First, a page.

The conference started off with a bang: Benny Applebaum gave an excellent talk about cryptography obtained by using only local computation. This was "Cryptography by Cellular Automata or How Fast Can Complexity Emerge in Nature?" co-authored with Ishai and Kushilevitz. They constructed, for example, one-way functions with one step of cellular automata (i.e., after one step, it is computationally hard to invert the state of the system to the original state). As cellular automata can only communicate with their immediate neighbors, this has bearing on the parallel complexity of cryptography. One point that came up in discussion is that, unlike one-way functions, document signatures cannot be obtained by local computation only, because of the need to make global change to the output if a single bit of the input is changed.
The "Best Impromptu" Award goes to Avrim Blum, who, on three hours' notice, gave one of the most stimulating talks of the conference when he presented "A New Approach to Strongly Polynomial Linear Programming" by Barasz and Vempala, after the authors had a problem with their trip. The Barasz/Vempala concept is a hybrid of the Simplex Algorithm and the Interior Point Method for solving LP's. Rather than just trace the edges, or just go through the interior of the polytope, they take the weighted average of the "useful" edges near the current location, and follow the obtained "averaged" line until they hit another face in the polytope. It is unknown in general whether their algorithm runs in polynomial time, but it seems very interesting, because they have shown that, for each case for which Simplex runs in exponential time, their algorithm can solve that "hard case" in polynomial time. This is because their solution method is invariant under affine transformations of the problem statement, so it is robust even when the angles of the polytope are narrow, i.e., the constraints are very close to one another.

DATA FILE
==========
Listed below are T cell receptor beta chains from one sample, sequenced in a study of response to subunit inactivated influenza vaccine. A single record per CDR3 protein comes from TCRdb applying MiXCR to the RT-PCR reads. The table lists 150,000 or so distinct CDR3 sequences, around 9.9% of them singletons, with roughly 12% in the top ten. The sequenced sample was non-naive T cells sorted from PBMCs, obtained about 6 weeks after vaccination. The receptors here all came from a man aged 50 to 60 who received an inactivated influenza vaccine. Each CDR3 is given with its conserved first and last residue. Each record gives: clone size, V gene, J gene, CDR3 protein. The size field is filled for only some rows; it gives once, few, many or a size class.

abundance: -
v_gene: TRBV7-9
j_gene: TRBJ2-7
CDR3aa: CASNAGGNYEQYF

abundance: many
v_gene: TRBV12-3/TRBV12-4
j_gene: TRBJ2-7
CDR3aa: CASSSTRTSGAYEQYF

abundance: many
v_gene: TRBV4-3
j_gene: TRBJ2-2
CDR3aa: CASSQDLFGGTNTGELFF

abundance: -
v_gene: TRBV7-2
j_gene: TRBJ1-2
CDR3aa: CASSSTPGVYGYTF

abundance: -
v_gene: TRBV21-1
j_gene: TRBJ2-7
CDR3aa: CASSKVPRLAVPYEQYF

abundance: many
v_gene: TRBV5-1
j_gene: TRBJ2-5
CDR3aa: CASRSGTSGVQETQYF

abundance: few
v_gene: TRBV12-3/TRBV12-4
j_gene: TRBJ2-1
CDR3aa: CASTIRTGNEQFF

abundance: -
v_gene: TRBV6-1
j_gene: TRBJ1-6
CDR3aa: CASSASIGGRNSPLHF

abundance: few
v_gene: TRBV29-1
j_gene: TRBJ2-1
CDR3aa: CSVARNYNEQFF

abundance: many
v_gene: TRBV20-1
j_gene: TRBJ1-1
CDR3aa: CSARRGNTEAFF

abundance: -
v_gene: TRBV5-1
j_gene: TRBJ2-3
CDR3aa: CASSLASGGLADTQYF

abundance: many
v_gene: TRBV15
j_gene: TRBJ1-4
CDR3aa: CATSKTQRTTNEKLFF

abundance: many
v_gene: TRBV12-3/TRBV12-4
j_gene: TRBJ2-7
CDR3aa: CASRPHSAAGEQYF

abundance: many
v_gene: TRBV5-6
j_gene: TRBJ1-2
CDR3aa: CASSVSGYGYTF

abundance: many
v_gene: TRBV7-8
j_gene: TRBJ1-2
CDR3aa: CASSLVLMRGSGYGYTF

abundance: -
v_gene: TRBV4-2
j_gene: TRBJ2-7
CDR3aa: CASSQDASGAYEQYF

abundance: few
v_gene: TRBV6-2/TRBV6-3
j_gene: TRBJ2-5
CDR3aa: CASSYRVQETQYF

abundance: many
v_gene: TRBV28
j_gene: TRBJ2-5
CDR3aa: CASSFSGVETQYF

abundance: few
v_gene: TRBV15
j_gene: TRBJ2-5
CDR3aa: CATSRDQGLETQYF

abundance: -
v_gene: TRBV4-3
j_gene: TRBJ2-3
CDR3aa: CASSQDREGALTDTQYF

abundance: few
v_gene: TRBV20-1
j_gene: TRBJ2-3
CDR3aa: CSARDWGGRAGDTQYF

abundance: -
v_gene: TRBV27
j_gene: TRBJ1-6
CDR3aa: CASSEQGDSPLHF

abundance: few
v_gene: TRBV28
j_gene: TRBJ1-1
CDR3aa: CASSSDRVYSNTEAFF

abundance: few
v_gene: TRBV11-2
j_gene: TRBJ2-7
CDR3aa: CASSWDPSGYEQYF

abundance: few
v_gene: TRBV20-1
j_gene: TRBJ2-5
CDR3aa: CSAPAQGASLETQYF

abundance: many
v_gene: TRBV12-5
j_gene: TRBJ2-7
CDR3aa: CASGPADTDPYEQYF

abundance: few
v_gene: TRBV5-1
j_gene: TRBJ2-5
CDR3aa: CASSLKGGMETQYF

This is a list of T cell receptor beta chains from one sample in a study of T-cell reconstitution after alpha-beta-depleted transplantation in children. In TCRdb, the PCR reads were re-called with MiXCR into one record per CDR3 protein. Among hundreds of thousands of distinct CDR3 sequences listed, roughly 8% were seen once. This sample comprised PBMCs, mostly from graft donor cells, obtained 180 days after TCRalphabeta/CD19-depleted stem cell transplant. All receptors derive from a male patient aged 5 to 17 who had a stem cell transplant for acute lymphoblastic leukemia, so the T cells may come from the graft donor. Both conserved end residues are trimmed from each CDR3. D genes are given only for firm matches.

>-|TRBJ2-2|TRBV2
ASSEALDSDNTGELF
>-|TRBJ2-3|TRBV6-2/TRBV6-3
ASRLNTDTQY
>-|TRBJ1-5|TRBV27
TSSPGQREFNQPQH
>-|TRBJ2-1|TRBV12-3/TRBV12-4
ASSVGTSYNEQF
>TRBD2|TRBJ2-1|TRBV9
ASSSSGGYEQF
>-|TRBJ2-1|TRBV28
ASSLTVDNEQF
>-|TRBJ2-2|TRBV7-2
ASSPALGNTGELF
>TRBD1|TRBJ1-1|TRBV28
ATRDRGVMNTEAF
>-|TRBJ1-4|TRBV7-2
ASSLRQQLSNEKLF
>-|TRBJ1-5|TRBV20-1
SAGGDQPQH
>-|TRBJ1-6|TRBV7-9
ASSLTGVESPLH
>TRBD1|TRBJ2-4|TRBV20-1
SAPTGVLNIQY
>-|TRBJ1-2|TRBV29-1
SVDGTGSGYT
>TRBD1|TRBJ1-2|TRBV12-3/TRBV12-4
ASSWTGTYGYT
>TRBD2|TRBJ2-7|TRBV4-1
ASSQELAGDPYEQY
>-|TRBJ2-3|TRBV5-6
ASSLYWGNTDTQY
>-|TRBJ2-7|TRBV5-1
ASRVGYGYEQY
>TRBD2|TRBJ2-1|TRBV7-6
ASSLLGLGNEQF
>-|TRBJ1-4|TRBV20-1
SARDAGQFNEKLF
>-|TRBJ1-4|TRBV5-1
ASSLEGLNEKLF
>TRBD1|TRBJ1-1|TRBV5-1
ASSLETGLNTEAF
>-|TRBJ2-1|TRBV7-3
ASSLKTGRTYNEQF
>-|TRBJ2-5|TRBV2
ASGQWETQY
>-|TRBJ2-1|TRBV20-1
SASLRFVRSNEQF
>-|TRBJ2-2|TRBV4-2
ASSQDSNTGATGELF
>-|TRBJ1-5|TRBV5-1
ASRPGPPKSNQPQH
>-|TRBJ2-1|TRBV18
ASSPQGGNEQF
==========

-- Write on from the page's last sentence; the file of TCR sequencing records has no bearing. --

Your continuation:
I will conclude this post by mentioning Bernard Chazelle's "Analytical Tools for Natural Algorithms." (Please see a previous guest post of mine, and comment 3 of that post by Chazelle, for some background.) His main philosophical message was: "Use algorithms to analyze algorithms" -- meaning that if one is trying to analyze the behavior of a nonlinear multi-agent system like ABC...Dx, where A,B,C, ... ,D are matrices whose identity depends on time and some kind of feedback loop, it is not helpful to consider the problem "just mathematically," by analyzing the operator ABC...D independent of x. Rather, one should consider the problem in the form A(B(C(Dx))), and design an algorithm to reason about this nested behavior. That algorithm can then (hopefully) be tweaked to prove similar results about related nonlinear multi-agent systems. To quote from his paper: "Theorems often have proofs that look like algorithms. But theorems are hard to generalize whereas algorithms are easy to modify. Therefore, if a complex system is too ill-structured to satisfy the requirements of a specific theorem, why not algorithmicize its proof and retool it as a suitable analytical device?"
In my next post, I'll sketch results from a few more papers, try to give some flavor of the discussion session at the end of the conference, and offer a few suggestions for the future. My apologies in advance to all the authors whose work I will be leaving out. Several attendees commented how accessible and well-presented the talks were -- and I noticed this too. (I think this was due in large part to the "call for concepts." Certainly when I prepared my own presentation, I felt motivated to communicate "high" concepts as well as I could, and I felt less pressure to include the Mandatory Scary Formula Slide(tm) to demonstrate my ability to perform rigorous research.) In any case, there is far more great material than I could possibly cover in two posts -- which is a very good problem for a new conference to have!